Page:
Pete Rose’s Hall of Fame dreams have been shot down again.
The Baseball Hall of Fame board of directors decided to uphold a rule that has prevented consideration of Pete Rose, the career leader in hits, for induction.
The news comes just days before Rose and his Big Red Machine teammates will be in Cincinnati for the unveiling of a bronze statue dedicated to Rose.
The decision was made in December but only made public on Wednesday in an LA Times report.
The board voted to uphold its 1991 resolution that states "anyone deemed permanently ineligible by Major League Baseball, including Pete Rose, may not be considered for election to the Baseball Hall of Fame," ESPN reports.
Rose had asked the Hall of Fame to reconsider his status in September, according to LA Times.
The Hit King agreed to a lifetime ban in 1989 following an investigation by Major League Baseball that concluded he bet on baseball during his time as manager of the Reds.
Rose applied for reinstatement in September 1997 and met in November 2002 with Commissioner Bud Selig, who never ruled on the application.
In 2004, Rose finally admitted publicly to betting on baseball games and other sports while playing for and managing the Reds.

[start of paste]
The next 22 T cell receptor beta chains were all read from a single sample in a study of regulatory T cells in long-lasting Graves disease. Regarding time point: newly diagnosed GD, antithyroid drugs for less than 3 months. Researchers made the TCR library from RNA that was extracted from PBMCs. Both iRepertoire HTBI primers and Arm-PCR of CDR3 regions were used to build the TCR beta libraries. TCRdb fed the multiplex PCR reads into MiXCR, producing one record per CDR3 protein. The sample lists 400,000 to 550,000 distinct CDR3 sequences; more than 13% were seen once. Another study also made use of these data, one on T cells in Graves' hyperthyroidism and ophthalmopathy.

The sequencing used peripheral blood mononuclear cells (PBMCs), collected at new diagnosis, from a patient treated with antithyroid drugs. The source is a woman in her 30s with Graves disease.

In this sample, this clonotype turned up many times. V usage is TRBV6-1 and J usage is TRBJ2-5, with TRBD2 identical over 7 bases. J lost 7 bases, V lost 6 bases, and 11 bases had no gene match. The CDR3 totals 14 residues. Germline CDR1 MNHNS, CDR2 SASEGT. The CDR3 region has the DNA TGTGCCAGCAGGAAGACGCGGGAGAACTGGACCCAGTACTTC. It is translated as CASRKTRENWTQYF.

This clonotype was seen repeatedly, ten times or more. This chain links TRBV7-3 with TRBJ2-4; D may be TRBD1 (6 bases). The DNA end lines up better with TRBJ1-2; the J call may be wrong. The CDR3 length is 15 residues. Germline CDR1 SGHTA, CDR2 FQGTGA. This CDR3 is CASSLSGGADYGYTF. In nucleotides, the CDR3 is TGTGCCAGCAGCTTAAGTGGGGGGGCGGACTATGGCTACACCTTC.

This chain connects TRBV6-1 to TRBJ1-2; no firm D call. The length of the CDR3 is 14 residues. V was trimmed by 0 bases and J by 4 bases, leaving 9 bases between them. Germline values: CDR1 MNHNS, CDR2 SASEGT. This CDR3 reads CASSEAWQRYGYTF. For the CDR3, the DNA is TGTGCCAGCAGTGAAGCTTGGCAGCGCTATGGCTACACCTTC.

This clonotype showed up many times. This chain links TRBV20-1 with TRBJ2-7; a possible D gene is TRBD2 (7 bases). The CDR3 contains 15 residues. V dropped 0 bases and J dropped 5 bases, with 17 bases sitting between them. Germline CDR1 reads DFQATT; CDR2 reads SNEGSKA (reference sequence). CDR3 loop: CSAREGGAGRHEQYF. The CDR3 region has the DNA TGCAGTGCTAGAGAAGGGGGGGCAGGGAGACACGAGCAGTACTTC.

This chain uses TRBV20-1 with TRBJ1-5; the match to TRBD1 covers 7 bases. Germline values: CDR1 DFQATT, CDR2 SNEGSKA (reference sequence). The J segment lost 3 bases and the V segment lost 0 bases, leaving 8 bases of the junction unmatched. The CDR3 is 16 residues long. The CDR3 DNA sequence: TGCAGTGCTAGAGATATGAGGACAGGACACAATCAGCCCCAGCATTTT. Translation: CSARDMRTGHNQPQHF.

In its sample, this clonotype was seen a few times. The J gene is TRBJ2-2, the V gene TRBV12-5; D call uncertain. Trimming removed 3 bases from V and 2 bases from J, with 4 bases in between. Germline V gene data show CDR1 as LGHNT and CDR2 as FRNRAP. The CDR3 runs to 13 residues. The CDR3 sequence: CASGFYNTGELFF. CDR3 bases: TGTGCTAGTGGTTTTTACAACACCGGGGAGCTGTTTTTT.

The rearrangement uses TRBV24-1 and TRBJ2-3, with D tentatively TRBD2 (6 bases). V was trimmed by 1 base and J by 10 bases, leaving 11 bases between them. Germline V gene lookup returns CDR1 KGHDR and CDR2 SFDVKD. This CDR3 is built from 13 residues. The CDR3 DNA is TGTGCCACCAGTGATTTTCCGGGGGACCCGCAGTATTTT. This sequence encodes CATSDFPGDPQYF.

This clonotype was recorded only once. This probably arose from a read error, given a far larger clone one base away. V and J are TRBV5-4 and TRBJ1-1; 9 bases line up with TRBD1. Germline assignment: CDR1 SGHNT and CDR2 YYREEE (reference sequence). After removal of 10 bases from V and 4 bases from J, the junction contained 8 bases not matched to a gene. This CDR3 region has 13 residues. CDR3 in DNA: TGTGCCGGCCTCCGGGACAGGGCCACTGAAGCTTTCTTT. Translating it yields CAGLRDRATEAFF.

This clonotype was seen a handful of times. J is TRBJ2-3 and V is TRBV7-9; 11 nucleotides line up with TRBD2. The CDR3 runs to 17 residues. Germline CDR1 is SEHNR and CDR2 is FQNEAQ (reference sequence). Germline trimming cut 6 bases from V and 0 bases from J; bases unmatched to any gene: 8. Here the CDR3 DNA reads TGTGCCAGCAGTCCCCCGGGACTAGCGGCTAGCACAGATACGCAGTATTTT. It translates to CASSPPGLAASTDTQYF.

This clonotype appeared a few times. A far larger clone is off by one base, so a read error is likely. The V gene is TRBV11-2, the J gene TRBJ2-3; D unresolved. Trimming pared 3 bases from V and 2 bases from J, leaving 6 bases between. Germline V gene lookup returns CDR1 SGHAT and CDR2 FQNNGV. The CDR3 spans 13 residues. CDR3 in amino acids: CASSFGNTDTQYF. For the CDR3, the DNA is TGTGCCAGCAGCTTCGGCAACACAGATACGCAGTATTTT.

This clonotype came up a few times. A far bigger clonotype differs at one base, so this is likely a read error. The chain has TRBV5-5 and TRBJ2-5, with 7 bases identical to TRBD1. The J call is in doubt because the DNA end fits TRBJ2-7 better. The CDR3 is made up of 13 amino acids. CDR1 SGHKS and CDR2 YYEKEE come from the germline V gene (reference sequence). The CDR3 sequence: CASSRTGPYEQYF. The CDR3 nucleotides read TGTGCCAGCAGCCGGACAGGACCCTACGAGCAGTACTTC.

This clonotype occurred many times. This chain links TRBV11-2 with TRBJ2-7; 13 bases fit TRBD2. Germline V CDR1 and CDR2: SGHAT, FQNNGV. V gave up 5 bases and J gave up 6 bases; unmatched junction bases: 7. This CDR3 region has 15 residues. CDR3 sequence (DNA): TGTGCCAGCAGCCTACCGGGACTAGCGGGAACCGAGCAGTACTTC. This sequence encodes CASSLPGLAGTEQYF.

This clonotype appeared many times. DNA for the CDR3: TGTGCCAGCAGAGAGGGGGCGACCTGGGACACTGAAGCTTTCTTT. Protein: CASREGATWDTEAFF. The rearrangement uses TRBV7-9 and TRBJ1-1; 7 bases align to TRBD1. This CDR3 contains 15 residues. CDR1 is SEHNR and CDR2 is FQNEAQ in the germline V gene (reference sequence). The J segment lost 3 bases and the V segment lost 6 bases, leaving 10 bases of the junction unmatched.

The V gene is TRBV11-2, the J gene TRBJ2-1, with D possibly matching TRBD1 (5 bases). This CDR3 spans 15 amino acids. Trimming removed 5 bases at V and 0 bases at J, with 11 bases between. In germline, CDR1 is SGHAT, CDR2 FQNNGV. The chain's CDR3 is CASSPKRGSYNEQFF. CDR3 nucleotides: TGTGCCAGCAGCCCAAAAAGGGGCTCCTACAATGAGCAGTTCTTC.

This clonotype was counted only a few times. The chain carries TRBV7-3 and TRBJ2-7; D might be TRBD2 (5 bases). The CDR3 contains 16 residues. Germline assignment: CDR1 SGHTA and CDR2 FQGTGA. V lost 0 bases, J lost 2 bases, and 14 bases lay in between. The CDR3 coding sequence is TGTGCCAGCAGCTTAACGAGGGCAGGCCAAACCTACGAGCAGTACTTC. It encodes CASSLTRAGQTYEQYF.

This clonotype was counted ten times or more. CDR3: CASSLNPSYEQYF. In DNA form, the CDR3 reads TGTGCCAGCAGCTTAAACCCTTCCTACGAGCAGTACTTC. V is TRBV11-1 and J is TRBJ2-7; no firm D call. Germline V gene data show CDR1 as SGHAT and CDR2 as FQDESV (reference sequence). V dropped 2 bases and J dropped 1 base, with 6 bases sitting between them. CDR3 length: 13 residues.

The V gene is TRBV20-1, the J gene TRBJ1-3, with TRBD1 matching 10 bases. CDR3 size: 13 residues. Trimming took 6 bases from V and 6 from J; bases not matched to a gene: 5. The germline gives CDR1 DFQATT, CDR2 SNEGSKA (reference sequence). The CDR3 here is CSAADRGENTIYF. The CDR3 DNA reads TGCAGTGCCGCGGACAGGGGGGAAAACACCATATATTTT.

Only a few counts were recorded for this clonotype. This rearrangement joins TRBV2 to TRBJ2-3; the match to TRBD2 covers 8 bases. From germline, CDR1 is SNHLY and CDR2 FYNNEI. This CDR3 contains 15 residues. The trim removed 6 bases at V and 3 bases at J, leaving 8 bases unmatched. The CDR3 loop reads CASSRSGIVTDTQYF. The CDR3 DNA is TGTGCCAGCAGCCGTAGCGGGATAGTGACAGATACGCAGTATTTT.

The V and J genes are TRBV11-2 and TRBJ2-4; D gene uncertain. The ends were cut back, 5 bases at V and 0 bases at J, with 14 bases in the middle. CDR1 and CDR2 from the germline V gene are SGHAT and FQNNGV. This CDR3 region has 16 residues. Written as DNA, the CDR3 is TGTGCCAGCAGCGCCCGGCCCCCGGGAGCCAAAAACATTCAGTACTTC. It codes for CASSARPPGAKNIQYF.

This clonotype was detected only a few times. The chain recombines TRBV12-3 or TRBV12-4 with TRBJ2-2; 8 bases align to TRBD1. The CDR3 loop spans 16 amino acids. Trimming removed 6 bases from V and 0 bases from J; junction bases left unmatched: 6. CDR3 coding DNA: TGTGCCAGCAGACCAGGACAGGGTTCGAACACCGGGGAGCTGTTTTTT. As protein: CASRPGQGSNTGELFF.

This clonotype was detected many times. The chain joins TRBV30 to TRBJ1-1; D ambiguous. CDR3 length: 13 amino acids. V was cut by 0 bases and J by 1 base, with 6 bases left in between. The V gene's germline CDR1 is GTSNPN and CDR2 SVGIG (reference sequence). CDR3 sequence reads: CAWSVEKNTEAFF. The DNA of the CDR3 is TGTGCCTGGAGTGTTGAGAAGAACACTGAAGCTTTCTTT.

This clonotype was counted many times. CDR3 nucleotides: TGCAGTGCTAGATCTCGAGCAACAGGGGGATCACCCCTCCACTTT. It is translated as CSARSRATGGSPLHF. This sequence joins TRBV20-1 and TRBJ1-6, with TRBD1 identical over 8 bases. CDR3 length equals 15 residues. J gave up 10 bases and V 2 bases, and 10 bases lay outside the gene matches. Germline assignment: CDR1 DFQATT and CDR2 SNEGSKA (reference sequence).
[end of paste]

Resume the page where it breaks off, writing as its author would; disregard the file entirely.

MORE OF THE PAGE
Most recently, Major League Baseball Commissioner Rob Manfred rejected the Rose's third bid for reinstatement in December 2015.
Manfred concluded that baseball's career hits leader continued to gamble even while seeking to end the lifetime ban.
Rose admitted he still legally and recreationally bets on horses and professional sports - including baseball.
Rose was inducted into the Reds Hall of Fame at GABP during a weekend-long celebration in June of last year. The ceremonies included the official retiring of his famed No. 14.
A statue capturing Rose during one his trademark headfirst slides will be unveiled Saturday before the Reds take on the Los Angeles Dodgers.
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